We hate sin but love the sinner. And let us not be indignant when we see that others whom we consider less worthy than us seem to enjoy more blessings from God. Bishop Fulton Sheen said, “How God will judge my life I know not, but I trust he will see me with mercy and compassion. I am only certain there will be three surprises in Heaven. First of all, I will see some people whom I never expected to see. Second, there will be a number whom I expect who will not be there. And – even relying on God’s mercy – the biggest surprise of all may be that I will be there.” We should not look at ourselves as better and holier than the others. The holier we are, the more humble, loving, merciful we should become. These are, after all, the qualities of God.

Parable Meaning

1) To give a warning to the disciples: Jesus teaches his disciples not to claim any special honor or any special place because they are closely associated with him or because they are the first members of his Church.  All the people, no matter when they come, are equally precious to God. Similarly, long-time Church members should expect no special preference over recent members. 

2) To give a definite warning to the Jews.  As the chosen People of God, the Jews looked down upon the Gentiles.  Jesus warns them that the Gentiles who put their Faith in God will have the same reward a good Jew may expect. Through this parable, Jesus intends to show the generosity of God in opening the doors of the Heavenly Kingdom to the repentant Gentiles and sinners on equal footing with the Jews.  Matthew, by retelling this parable, may well desire to give the same warning to the members of his Judeo-Christian community who considered the converted Gentiles as second-class Christians.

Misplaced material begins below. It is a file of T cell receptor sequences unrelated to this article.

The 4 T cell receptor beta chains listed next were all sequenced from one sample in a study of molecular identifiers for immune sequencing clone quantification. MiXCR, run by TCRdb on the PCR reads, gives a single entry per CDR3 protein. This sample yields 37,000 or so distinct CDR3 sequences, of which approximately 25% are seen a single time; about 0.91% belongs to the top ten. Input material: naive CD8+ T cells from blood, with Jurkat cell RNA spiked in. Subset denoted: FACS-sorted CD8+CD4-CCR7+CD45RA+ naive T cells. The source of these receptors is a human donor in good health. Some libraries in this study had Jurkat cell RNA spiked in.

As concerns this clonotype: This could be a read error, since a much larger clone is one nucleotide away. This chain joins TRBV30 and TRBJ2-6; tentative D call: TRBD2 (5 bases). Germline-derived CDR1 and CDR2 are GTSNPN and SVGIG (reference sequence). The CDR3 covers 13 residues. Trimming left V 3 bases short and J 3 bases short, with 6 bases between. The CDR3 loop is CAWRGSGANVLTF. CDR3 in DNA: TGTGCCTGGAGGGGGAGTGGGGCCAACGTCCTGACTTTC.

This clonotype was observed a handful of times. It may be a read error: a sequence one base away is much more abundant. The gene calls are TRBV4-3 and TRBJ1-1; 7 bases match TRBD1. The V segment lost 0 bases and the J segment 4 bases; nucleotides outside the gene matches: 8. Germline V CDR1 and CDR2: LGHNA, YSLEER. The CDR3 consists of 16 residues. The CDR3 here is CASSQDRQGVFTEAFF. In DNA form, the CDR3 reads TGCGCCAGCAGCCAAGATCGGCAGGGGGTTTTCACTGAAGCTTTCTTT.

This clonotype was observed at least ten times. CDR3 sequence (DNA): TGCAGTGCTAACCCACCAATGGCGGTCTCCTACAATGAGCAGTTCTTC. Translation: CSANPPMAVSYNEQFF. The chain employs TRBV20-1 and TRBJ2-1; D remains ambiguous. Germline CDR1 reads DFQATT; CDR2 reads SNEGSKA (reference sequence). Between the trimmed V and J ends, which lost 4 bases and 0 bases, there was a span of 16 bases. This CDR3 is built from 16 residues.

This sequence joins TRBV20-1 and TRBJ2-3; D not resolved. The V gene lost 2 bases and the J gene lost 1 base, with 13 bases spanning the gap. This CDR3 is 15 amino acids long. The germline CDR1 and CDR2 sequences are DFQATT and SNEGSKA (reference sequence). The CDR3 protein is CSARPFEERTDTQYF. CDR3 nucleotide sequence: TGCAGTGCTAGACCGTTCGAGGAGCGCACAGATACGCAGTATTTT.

3) To give Jesus’ own explanation of His love for the publicans and sinners.  Through this parable, Jesus describes and reflects in his life, the loving concern, generosity, and mercy of God his Father for all His children. Let us enjoy in our love His mercy, His forgiveness, and His love … Everything is bestowed according to His understanding each and every one of us and according to His love for you and me in person and in the name.

Thus, the last will be first, and the first will be last.

Amen.

Have a Blessed Week,

Fr. Nathan

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Past Messages from Father Nathan

From The Desk Of Father Nathan | November 1, 2020

From The Desk Of Father Nathan | November 1, 2020

On November 2nd we are going to celebrate All Souls Day. This is a holy day set aside for honoring the dead. The day is primarily celebrated in the Catholic Church, but it is also celebrated in the Eastern Orthodox Church as well as a few other denominations of Christianity.

read more
From The Desk Of Father Nathan | October 25, 2020

From The Desk Of Father Nathan | October 25, 2020

Every week as we profess our faith, we express… “I believe in the Holy Spirit, the Holy Catholic
Church and THE COMMUNION OF SAINTS.” The author of this letter to the Hebrews wrote. “Therefore since we are surrounded by so great a cloud of witnesses, let us rid ourselves of every burden and sin that clings to us and persevere in running the race that lies before us while keeping our eyes fixed on Jesus, the leader and the perfecter of faith.” (12.1-2)

read more
From The Desk Of Father Nathan | October 18, 2020

From The Desk Of Father Nathan | October 18, 2020

The Elections are quickly approaching. Our people have such a love for our nation – which is good. Let us love our nation. I have no other thought than
to say just this: “How blessed we are all, to live such a blessed country. God Bless America!

read more
From The Desk Of Father Nathan | October 11, 2020

From The Desk Of Father Nathan | October 11, 2020

The Elections are quickly approaching. Our people have such a love for our nation – which is good. Let us love our nation. I have no other thought than
to say just this: “How blessed we are all, to live such a blessed country. God Bless America!

read more